Daily Archives: February 20, 2007

Commissars of the Internet: Part I, Installment 2

Today we bring you the second installment in the “Commissars of the Internet” series, an original LR translation which exposes how the Kremlin is attempting to take control of the Internet. Yesterday, we read the author’s introduction to the subject of establishing professional “Internet Brigades” to launch attacks on anyone who dares to criticize the Kremlin. Today, we learn the details about their organization and activities.

Here is Part I, Installment 2: Characteristics of the “Brigade”

Commissars of the Internet
The FSB at the Computer

Anna Polyanskaya, Andrei Krivov & Ivan Lomko
September 16, 2006

(continued from Monday)

Characteristic Indicators of a “Brigade”

We have tried to systematically characterize the activities of this “Brigade”, which can now be found on all liberal and pro-democracy open forums of the RuNet and in various online publications read by the educated classes. Communist, nationalist, pro-fascist and mass media sites were not considered in our study.

Round-the-clock presence on forums

At least one of the uniform members of the brigade can be found “online” at all times, always ready to repulse any “attack” by a liberal. During a 24-hour period, there is not a single hour when one can carry on a discussion in a forum without these “curators” being present. In any discussion, someone from the “Brigade” will invariably muscle in. The Brigade in fact stands guard day and night on all meaningful forums, periodically wandering from forum to forum with the same set of materials and advertisements.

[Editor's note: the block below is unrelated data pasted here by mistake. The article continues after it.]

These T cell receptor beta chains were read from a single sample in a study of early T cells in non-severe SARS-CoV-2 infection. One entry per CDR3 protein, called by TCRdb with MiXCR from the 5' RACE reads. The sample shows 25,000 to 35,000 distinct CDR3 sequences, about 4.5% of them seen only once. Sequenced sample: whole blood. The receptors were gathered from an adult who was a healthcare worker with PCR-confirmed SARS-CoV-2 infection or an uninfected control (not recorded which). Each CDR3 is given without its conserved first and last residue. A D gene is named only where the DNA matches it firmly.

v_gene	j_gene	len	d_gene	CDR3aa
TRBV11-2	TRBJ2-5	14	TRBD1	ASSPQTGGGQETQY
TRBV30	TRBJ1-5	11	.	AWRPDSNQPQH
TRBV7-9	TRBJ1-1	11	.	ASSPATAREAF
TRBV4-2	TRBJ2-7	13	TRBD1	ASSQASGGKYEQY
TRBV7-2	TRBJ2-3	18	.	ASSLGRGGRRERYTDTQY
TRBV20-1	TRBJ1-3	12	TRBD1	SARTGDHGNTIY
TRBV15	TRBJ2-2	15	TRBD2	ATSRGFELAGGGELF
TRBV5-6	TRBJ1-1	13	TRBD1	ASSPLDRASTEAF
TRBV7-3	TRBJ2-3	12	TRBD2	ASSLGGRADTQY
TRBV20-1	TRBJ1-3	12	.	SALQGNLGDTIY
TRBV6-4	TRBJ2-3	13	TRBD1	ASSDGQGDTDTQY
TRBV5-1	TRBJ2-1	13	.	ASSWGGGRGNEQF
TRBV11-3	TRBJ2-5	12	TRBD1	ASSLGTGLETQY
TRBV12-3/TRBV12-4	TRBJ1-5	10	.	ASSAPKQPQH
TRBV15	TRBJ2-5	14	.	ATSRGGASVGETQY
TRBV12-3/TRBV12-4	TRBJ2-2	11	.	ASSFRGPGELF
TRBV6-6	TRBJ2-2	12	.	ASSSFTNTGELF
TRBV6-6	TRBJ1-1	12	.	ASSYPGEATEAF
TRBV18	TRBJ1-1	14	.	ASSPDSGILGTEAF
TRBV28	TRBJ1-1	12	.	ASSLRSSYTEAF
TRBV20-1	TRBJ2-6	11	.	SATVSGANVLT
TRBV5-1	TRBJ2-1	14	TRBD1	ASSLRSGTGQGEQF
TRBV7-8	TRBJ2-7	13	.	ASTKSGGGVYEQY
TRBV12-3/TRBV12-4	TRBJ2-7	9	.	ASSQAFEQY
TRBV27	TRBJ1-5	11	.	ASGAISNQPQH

Plasticity of ideology, always coinciding with the government

The brigade invariably and fervently propagates a fairly eclectic system of viewpoints and values, corresponding exactly to the very latest directions of government PR, including the ideology and policies of the Russian leadership. Any change in government instructions is immediately followed by sharp changes in the views of all members of the “Brigade”. In cases where government propaganda for some reason has to suddenly change course regarding, for example, the USA, or Mayor Luzhkov, the very same brigade member will permanently “forget” one or another individual, who until recently was either “worshiped” or conversely “fire-branded”, and begin to propagandize about something that only yesterday was hated, or vice-versa. Praises are sung as zealously as slanders were the day before. All of this is done without the slightest embarrassment or care for their personal reputations.